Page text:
Betsy DeVos, Trump’s pick to lead the Department of Education, overcame a key Senate hurdle early Friday morning, clearing the path for her expected confirmation.
Senators voted 52-48 to advance DeVos’s nomination. No Democrats voted yes.
From The Hill
The vote, which came during a rare Friday session, sets up lawmakers to take a final vote early next week.
Vice President Pence is expected to have to break a 50-50 tie, the first time a vice president will cast the deciding vote on a Cabinet nomination.
Senate rules require an extra 30 hours of debate before senators can confirm DeVos. If Democrats refuse to yield back time and drag out the procedural clock, they could push a final vote until Tuesday.
Republicans have no room for error to clear DeVos, with GOP Sens. Susan Collins (Maine) and Lisa Murkowski (Alaska) saying they’ll vote against her.
The GOP mega-donor has been the subject of fierce opposition from teachers unions and other liberal groups opposed to her support for charter schools and tuition vouchers using public funds.
Opponents are hoping to peel off a third Republican senator, but appear unlikely to succeed.
Sen. Pat Toomey (R-Pa.), whom the Huffington Post reported as the “best option” for sinking the nomination, announced his support for DeVos late Thursday.
“I am pleased to vote to confirm Betsy DeVos as Secretary of Education,” he said in a statement. “Too many American kids are being left behind every day. That is not acceptable to Betsy DeVos, and it is not acceptable to me.”
GOP Sens. John Hoeven (N.D.), Deb Fischer (Neb.) and Dean Heller (Nev.) —each considered potential swing votes — also said this week that they would support Trump’s pick.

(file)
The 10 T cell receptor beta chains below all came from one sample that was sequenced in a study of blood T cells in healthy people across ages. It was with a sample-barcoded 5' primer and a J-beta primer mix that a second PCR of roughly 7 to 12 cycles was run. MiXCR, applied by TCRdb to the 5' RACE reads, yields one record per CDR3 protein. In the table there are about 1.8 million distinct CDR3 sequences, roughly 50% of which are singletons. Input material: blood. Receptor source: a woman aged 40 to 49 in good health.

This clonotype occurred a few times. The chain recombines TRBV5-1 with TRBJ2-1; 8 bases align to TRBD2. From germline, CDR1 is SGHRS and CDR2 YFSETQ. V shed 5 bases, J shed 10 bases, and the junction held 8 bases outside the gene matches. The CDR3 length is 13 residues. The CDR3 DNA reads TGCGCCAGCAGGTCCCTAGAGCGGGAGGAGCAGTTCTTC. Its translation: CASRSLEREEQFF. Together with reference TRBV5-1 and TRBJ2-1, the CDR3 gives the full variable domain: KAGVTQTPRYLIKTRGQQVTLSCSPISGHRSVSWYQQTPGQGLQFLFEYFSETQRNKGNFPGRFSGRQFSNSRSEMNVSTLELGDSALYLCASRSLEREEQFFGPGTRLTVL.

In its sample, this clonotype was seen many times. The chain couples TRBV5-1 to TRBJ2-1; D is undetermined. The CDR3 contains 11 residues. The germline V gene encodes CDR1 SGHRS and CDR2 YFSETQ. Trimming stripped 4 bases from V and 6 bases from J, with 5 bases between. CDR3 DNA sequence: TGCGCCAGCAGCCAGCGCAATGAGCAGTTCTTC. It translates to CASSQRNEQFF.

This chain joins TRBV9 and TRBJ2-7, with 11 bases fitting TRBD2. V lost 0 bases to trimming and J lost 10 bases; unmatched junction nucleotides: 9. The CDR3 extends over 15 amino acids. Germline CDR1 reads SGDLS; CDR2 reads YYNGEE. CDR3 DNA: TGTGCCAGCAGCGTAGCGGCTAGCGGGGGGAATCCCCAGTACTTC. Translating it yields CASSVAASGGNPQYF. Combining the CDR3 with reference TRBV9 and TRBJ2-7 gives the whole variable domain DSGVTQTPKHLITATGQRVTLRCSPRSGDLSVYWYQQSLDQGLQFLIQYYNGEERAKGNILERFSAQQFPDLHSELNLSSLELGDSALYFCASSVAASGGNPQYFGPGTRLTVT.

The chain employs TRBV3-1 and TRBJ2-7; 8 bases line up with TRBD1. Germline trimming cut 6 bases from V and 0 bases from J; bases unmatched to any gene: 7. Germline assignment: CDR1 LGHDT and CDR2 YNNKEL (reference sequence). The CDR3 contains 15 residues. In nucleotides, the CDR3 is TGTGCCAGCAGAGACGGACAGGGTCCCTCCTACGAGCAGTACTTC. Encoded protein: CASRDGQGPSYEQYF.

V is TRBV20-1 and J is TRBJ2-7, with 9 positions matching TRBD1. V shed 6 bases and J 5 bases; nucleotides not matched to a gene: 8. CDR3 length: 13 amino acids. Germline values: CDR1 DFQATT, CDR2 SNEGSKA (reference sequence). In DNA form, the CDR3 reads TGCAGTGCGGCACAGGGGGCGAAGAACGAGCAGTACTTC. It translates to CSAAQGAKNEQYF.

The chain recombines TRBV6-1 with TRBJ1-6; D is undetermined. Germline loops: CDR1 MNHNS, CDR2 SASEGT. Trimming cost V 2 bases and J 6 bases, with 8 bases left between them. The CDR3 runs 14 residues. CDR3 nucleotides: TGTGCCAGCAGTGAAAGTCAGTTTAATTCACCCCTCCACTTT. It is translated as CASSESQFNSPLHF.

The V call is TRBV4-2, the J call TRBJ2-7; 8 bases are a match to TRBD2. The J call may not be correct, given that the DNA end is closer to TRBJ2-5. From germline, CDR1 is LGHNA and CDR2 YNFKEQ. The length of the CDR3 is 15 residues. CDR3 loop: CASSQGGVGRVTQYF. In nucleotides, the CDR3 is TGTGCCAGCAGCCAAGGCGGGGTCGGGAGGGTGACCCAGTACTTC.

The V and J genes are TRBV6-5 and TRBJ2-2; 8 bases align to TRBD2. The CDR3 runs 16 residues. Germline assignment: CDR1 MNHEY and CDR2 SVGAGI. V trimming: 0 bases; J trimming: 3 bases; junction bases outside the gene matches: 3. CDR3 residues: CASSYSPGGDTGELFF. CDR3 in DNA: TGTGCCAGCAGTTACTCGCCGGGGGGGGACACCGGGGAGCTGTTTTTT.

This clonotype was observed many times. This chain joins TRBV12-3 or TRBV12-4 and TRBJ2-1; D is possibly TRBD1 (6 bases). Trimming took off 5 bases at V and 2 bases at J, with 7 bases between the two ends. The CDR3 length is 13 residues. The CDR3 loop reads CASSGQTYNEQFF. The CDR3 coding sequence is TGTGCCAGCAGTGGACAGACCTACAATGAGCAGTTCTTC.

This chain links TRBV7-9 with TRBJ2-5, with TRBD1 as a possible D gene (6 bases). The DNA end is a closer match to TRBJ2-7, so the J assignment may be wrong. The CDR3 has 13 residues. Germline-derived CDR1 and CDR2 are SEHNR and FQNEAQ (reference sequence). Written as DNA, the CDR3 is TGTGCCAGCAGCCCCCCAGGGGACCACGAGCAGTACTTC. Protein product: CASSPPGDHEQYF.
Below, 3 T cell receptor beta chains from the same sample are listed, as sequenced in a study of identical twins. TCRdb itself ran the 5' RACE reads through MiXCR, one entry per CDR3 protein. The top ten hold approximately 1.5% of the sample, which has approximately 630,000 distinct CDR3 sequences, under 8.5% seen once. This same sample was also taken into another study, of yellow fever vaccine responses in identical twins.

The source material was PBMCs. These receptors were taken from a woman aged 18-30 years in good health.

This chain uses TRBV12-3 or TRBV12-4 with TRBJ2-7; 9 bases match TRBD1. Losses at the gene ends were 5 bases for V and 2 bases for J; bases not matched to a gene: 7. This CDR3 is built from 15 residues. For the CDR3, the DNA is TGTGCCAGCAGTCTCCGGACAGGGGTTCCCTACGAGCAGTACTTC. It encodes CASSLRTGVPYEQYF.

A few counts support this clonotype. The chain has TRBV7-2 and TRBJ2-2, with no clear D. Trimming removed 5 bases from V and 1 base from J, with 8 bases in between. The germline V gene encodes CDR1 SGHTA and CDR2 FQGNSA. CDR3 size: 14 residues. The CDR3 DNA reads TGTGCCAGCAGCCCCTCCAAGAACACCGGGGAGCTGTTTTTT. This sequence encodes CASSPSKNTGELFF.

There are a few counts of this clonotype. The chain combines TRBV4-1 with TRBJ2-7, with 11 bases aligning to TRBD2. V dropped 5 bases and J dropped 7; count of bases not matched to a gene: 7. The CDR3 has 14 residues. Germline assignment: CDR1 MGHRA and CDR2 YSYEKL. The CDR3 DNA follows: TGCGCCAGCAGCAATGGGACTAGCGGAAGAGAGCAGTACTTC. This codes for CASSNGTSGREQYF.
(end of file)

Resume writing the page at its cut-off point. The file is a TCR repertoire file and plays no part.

Collins separately said that she isn’t trying to sway her GOP colleagues to vote against DeVos.
“I am doing what I think is right, and I respect that each senator has to make up his or her own mind,” she told reporters. “I’m not lobbying. I gave my speech on the floor.”
Opponents have also flooded Senate phone lines urging members to vote against her, and social media feeds have also been hit hard by anti-DeVos messages.
Sen. Dianne Feinstein (D-Calif.), who came out against DeVos on Thursday, noted she had received 95,000 calls, emails and letters opposing her nomination. Murkowski separately said she received “thousands” of calls from concerned constituents.
Senate Democrats blasted DeVos ahead of the vote, arguing her lack of experience with public schools should disqualify her from leading the Education Department.
“When you judge her in three areas — conflicts of interest, basic confidence and ideology, views on Education policy, it is clear that Betsy DeVos is unfit for the job of Education secretary,” Minority Leader Chuck Schumer (D-N.Y.) said. “In all three areas … she ranks among the lowest of any cabinet nominee I have ever seen.”
Under a 2013 decision, Democrats voted to lower the threshold for lower court and Cabinet posts to a simple majority from the previous 60-vote threshold.
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